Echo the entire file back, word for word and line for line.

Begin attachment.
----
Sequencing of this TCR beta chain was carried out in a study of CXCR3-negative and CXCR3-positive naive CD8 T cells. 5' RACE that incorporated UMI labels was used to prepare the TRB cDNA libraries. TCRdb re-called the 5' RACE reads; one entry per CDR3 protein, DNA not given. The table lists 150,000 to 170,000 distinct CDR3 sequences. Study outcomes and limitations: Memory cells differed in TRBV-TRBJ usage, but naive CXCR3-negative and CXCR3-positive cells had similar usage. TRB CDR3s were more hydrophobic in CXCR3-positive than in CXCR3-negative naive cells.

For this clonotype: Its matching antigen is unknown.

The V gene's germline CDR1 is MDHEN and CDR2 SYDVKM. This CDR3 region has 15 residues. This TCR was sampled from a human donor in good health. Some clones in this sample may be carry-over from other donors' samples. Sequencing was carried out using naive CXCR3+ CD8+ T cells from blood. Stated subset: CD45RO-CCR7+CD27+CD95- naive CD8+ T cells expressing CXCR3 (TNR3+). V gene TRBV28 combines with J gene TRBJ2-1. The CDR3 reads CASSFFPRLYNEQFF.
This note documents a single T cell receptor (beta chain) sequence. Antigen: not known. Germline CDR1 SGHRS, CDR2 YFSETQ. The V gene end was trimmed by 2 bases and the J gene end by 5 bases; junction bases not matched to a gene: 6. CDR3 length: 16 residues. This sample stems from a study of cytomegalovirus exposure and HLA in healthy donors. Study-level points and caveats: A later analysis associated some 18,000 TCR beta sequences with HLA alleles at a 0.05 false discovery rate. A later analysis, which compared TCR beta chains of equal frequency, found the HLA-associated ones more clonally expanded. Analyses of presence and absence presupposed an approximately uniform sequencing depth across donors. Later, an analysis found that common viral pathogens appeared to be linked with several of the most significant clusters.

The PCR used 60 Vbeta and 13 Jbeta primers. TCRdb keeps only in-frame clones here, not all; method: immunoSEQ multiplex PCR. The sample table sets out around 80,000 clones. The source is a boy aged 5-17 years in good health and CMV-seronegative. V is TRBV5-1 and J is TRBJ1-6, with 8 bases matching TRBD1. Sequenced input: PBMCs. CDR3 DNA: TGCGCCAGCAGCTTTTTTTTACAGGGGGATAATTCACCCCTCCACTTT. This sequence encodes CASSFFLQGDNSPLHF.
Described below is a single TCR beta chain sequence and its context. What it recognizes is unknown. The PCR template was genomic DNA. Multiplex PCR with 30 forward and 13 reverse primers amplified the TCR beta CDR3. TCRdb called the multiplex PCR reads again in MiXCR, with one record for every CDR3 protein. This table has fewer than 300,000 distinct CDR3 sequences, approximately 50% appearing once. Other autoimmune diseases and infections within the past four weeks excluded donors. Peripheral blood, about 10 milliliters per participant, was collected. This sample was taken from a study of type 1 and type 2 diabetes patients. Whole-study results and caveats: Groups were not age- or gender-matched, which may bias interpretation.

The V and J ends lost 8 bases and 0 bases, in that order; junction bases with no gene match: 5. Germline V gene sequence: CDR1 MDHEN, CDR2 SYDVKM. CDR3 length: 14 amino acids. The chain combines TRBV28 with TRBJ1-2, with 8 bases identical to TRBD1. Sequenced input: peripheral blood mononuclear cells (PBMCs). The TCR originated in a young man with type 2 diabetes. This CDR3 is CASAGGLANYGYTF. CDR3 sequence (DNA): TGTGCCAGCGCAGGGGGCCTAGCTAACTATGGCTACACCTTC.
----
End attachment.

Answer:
Sequencing of this TCR beta chain was carried out in a study of CXCR3-negative and CXCR3-positive naive CD8 T cells. 5' RACE that incorporated UMI labels was used to prepare the TRB cDNA libraries. TCRdb re-called the 5' RACE reads; one entry per CDR3 protein, DNA not given. The table lists 150,000 to 170,000 distinct CDR3 sequences. Study outcomes and limitations: Memory cells differed in TRBV-TRBJ usage, but naive CXCR3-negative and CXCR3-positive cells had similar usage. TRB CDR3s were more hydrophobic in CXCR3-positive than in CXCR3-negative naive cells.

For this clonotype: Its matching antigen is unknown.

The V gene's germline CDR1 is MDHEN and CDR2 SYDVKM. This CDR3 region has 15 residues. This TCR was sampled from a human donor in good health. Some clones in this sample may be carry-over from other donors' samples. Sequencing was carried out using naive CXCR3+ CD8+ T cells from blood. Stated subset: CD45RO-CCR7+CD27+CD95- naive CD8+ T cells expressing CXCR3 (TNR3+). V gene TRBV28 combines with J gene TRBJ2-1. The CDR3 reads CASSFFPRLYNEQFF.
This note documents a single T cell receptor (beta chain) sequence. Antigen: not known. Germline CDR1 SGHRS, CDR2 YFSETQ. The V gene end was trimmed by 2 bases and the J gene end by 5 bases; junction bases not matched to a gene: 6. CDR3 length: 16 residues. This sample stems from a study of cytomegalovirus exposure and HLA in healthy donors. Study-level points and caveats: A later analysis associated some 18,000 TCR beta sequences with HLA alleles at a 0.05 false discovery rate. A later analysis, which compared TCR beta chains of equal frequency, found the HLA-associated ones more clonally expanded. Analyses of presence and absence presupposed an approximately uniform sequencing depth across donors. Later, an analysis found that common viral pathogens appeared to be linked with several of the most significant clusters.

The PCR used 60 Vbeta and 13 Jbeta primers. TCRdb keeps only in-frame clones here, not all; method: immunoSEQ multiplex PCR. The sample table sets out around 80,000 clones. The source is a boy aged 5-17 years in good health and CMV-seronegative. V is TRBV5-1 and J is TRBJ1-6, with 8 bases matching TRBD1. Sequenced input: PBMCs. CDR3 DNA: TGCGCCAGCAGCTTTTTTTTACAGGGGGATAATTCACCCCTCCACTTT. This sequence encodes CASSFFLQGDNSPLHF.
Described below is a single TCR beta chain sequence and its context. What it recognizes is unknown. The PCR template was genomic DNA. Multiplex PCR with 30 forward and 13 reverse primers amplified the TCR beta CDR3. TCRdb called the multiplex PCR reads again in MiXCR, with one record for every CDR3 protein. This table has fewer than 300,000 distinct CDR3 sequences, approximately 50% appearing once. Other autoimmune diseases and infections within the past four weeks excluded donors. Peripheral blood, about 10 milliliters per participant, was collected. This sample was taken from a study of type 1 and type 2 diabetes patients. Whole-study results and caveats: Groups were not age- or gender-matched, which may bias interpretation.

The V and J ends lost 8 bases and 0 bases, in that order; junction bases with no gene match: 5. Germline V gene sequence: CDR1 MDHEN, CDR2 SYDVKM. CDR3 length: 14 amino acids. The chain combines TRBV28 with TRBJ1-2, with 8 bases identical to TRBD1. Sequenced input: peripheral blood mononuclear cells (PBMCs). The TCR originated in a young man with type 2 diabetes. This CDR3 is CASAGGLANYGYTF. CDR3 sequence (DNA): TGTGCCAGCGCAGGGGGCCTAGCTAACTATGGCTACACCTTC.